I’ve been working on the self steering system quite a lot over the last few weeks. It is taking quite a lot of time to build!
I have built the adjustment dial and corresponding lever out of 10mm RG1000 (recycled ultra-high-molecular-weight polyethylene) sheet. This involved drilling 60 holes (giving 6-degree adjustment increments) and then finishing the slots with a knife:
I shaped the trim-tab rudder out of 18mm exterior plywood:
The wind vane is 3mm plywood on a hardwood stem. The base of the stem is mounted in a block laminated from several sheets of plywood. I have left the vane a lot larger than the original, but will probably have to trim it down to clear the transom and pushpit. I don’t have access to the boat right now, so I’m not sure of the measurements.
I painted the whole wind vane assembly in white gloss. The original Quartermaster vanes had the stem part varnished, which would have looked better but would have taken a lot longer to make and would have been annoying to maintain because the vane is glued and pinned into a slot in the stem.
I started out using some water-based gloss paint but the brush marks were terrible so I switched to a spray can that I found in the shed.
I am attempting to build a wind-vane self-steering gear based on the “Quartermaster” design from the 1960s.
This is probably the simplest class of self-steering gear: a trim-tab on the main rudder actuated directly by a vertical-axis wind vane. It was designed for a Folkboat, which our boat was derived from, so hopefully it will work on Lizzie. This report from 1966 includes a description by the original designer, H K Wilkes who seemed very pleased with the performance.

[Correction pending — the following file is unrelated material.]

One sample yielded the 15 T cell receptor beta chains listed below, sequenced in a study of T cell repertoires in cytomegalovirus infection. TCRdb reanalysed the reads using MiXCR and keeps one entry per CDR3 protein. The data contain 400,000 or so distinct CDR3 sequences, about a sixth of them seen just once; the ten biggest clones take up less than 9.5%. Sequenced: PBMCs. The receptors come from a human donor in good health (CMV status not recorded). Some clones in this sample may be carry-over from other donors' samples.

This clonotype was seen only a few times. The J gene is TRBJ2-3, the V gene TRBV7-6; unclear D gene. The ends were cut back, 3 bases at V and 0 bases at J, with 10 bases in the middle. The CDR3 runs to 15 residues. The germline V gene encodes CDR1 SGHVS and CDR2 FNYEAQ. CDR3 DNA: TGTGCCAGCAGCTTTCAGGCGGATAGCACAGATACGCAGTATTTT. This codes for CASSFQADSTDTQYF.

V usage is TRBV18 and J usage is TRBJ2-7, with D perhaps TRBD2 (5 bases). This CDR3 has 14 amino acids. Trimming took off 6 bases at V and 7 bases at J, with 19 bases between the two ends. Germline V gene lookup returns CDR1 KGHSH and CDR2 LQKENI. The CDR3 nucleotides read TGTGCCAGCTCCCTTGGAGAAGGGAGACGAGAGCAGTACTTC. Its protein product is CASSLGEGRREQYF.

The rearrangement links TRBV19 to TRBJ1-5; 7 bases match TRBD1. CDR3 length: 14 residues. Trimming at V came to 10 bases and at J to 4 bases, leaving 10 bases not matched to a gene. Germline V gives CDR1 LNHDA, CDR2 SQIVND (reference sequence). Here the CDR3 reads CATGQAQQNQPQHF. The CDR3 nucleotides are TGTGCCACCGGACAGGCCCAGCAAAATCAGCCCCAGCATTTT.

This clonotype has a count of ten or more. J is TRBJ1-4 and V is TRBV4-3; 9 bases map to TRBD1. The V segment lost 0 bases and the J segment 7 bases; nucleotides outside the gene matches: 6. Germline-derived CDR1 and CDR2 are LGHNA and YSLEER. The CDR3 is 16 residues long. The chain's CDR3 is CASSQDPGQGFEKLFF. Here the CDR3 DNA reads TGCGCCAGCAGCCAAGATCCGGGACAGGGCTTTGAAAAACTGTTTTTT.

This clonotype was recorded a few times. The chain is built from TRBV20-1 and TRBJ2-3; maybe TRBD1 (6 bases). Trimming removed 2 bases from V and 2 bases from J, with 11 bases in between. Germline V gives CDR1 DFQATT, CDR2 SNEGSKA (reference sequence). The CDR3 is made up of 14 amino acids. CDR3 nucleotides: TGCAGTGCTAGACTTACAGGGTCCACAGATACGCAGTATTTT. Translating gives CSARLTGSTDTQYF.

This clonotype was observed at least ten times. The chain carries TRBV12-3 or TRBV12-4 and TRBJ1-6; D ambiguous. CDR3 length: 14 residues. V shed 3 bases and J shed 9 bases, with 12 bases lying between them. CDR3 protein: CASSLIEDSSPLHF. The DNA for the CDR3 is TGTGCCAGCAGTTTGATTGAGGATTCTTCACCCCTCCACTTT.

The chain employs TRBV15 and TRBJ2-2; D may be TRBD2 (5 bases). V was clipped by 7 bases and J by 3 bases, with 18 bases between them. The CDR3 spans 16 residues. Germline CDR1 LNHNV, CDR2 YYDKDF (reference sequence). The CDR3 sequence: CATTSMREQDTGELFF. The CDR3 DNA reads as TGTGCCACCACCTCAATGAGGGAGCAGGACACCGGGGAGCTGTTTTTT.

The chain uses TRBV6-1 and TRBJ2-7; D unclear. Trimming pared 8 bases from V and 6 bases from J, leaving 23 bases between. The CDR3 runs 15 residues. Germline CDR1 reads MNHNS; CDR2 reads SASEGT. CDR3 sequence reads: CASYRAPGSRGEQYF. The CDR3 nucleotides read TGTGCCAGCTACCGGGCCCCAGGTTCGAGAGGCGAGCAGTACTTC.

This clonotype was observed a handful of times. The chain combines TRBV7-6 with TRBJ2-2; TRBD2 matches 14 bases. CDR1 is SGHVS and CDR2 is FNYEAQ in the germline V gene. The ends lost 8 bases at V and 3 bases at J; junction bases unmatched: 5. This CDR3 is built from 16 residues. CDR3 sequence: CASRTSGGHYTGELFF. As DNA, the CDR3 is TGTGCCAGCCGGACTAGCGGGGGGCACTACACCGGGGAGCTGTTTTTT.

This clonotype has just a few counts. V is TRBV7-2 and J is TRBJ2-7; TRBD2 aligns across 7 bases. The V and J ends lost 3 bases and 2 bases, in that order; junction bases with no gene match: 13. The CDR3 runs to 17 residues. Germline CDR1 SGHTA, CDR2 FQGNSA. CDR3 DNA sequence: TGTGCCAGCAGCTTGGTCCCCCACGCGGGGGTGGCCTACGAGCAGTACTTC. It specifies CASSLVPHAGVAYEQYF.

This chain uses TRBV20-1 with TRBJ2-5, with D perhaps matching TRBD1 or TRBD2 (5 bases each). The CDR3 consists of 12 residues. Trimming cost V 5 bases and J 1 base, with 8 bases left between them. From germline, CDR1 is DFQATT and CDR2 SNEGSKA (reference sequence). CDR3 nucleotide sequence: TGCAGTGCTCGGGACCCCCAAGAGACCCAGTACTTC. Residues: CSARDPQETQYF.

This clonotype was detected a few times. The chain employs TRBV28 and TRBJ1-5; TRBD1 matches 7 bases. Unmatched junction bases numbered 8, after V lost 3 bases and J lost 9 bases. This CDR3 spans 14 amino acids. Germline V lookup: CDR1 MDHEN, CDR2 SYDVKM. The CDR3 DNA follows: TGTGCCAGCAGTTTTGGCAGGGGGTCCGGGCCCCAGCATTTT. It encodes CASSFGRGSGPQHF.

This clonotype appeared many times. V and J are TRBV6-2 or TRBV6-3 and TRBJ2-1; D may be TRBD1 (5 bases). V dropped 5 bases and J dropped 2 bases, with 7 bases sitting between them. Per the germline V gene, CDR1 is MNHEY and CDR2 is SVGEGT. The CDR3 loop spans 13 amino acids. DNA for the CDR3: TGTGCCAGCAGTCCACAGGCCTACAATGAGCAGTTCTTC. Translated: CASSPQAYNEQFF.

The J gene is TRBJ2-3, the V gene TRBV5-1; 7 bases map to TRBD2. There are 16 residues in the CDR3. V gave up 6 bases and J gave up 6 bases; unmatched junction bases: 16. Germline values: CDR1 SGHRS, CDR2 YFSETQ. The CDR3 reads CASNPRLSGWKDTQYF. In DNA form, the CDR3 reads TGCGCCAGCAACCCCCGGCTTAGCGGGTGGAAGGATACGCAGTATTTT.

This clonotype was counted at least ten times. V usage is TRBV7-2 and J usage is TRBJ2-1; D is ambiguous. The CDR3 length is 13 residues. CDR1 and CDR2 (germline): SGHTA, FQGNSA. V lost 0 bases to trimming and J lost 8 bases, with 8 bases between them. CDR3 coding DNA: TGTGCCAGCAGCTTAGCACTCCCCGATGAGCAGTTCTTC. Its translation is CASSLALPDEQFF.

One of the nice features is that it all just clamps onto the rudder stock, so you can remove it when you don’t need it without leaving lots of ironmongery sticking out of the back of the boat like most self-steering designs.
I’ve come up with a design based on the above report and two photos that I found on the internet. I’m having to guess all the dimensions and some of the inner workings, so I expect that it might require a few iterations to get right.
So far I’ve ordered the following parts:
- 10mm diameter 316 stainless rod for the main shaft
- 25mm x 1.5mm square-section aluminium tube for the shaft housing
- Plastic end plugs for the housing, which I’m going to drill out as shaft bearings
- A sheet of 10mm RG1000 plastic for the adjustment dial
- Fibreglass to cover the water vane, which I’m going to carve out of plywood
The plastic arrived yesterday and I’m now waiting for the other parts. I just received a very unhelpful text from Fedex saying that they are going to deliver something today, but no indication of what, when or from whom.
In case it is useful to someone trying to Google Quartermaster wind vanes, the “Building Your Own Vane” section on this page is basically describing a Quartermaster vane without using those actual words…